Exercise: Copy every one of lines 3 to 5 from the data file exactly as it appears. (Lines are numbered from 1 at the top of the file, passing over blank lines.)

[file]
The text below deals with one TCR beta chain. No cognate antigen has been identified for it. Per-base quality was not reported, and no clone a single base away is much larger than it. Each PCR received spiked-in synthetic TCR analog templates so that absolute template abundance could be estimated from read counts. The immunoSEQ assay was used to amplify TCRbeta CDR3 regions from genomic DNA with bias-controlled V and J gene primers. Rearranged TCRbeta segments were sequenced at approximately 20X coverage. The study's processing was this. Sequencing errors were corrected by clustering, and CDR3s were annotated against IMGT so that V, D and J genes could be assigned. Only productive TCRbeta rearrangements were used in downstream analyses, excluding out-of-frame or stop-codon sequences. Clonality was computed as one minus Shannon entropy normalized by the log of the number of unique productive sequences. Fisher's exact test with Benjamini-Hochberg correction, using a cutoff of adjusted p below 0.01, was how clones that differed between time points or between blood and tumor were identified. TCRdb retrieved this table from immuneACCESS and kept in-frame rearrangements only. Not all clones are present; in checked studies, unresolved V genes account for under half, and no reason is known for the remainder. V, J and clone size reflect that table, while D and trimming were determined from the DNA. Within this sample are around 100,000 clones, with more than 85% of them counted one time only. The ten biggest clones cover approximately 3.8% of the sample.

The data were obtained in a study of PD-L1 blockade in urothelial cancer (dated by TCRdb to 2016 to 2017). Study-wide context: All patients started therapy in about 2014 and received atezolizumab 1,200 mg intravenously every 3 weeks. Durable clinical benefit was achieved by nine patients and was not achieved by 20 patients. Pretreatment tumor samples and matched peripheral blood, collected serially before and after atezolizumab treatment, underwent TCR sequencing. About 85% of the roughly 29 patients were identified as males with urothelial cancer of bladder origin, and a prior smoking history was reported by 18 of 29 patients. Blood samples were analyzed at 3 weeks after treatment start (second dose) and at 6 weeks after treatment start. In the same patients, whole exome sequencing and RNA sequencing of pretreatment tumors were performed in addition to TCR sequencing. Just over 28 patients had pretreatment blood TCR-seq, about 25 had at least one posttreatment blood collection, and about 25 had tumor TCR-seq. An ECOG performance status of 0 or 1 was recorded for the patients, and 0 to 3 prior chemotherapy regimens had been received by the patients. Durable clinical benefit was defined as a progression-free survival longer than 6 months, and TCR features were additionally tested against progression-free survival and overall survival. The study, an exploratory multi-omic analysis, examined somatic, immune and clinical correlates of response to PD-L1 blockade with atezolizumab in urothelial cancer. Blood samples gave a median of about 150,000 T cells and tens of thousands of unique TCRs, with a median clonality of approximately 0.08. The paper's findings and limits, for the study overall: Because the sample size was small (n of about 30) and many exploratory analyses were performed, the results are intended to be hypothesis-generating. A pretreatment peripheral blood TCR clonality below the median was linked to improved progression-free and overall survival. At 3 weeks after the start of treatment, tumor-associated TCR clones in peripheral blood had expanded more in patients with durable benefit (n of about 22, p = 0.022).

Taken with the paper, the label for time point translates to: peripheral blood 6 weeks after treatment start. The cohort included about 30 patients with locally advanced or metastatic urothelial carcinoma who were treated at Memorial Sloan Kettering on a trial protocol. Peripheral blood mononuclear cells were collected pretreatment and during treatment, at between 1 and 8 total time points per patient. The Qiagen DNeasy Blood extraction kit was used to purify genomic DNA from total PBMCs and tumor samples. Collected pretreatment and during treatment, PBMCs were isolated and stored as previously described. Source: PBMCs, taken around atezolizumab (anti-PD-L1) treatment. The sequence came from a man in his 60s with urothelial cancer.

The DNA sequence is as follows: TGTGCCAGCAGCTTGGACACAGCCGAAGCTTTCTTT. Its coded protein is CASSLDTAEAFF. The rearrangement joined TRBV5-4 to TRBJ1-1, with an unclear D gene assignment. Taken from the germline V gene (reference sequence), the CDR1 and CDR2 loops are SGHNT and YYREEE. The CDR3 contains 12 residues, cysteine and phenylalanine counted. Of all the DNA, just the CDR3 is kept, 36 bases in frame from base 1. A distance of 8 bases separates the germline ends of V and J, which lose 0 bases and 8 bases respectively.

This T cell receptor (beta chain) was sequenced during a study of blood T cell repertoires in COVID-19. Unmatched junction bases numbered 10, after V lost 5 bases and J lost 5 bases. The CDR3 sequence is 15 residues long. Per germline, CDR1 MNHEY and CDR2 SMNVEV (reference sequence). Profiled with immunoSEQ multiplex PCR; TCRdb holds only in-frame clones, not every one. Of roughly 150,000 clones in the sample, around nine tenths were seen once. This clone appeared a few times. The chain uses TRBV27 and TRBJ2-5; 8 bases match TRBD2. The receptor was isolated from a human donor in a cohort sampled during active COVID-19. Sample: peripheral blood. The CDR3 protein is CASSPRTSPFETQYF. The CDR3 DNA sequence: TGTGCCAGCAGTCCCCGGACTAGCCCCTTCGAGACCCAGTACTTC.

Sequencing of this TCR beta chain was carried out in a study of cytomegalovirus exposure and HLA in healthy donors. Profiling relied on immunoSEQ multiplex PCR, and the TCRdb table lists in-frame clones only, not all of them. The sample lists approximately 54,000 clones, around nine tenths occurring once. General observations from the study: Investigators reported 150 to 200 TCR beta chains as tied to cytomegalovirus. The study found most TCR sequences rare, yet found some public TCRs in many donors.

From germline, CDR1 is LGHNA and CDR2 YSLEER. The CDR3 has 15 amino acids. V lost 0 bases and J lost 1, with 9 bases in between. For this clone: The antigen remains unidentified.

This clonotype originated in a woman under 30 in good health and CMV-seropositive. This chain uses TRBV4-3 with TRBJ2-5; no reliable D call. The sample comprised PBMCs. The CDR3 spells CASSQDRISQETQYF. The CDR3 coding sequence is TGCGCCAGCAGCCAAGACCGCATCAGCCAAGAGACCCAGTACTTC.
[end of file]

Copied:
Taken with the paper, the label for time point translates to: peripheral blood 6 weeks after treatment start. The cohort included about 30 patients with locally advanced or metastatic urothelial carcinoma who were treated at Memorial Sloan Kettering on a trial protocol. Peripheral blood mononuclear cells were collected pretreatment and during treatment, at between 1 and 8 total time points per patient. The Qiagen DNeasy Blood extraction kit was used to purify genomic DNA from total PBMCs and tumor samples. Collected pretreatment and during treatment, PBMCs were isolated and stored as previously described. Source: PBMCs, taken around atezolizumab (anti-PD-L1) treatment. The sequence came from a man in his 60s with urothelial cancer.

The DNA sequence is as follows: TGTGCCAGCAGCTTGGACACAGCCGAAGCTTTCTTT. Its coded protein is CASSLDTAEAFF. The rearrangement joined TRBV5-4 to TRBJ1-1, with an unclear D gene assignment. Taken from the germline V gene (reference sequence), the CDR1 and CDR2 loops are SGHNT and YYREEE. The CDR3 contains 12 residues, cysteine and phenylalanine counted. Of all the DNA, just the CDR3 is kept, 36 bases in frame from base 1. A distance of 8 bases separates the germline ends of V and J, which lose 0 bases and 8 bases respectively.

This T cell receptor (beta chain) was sequenced during a study of blood T cell repertoires in COVID-19. Unmatched junction bases numbered 10, after V lost 5 bases and J lost 5 bases. The CDR3 sequence is 15 residues long. Per germline, CDR1 MNHEY and CDR2 SMNVEV (reference sequence). Profiled with immunoSEQ multiplex PCR; TCRdb holds only in-frame clones, not every one. Of roughly 150,000 clones in the sample, around nine tenths were seen once. This clone appeared a few times. The chain uses TRBV27 and TRBJ2-5; 8 bases match TRBD2. The receptor was isolated from a human donor in a cohort sampled during active COVID-19. Sample: peripheral blood. The CDR3 protein is CASSPRTSPFETQYF. The CDR3 DNA sequence: TGTGCCAGCAGTCCCCGGACTAGCCCCTTCGAGACCCAGTACTTC.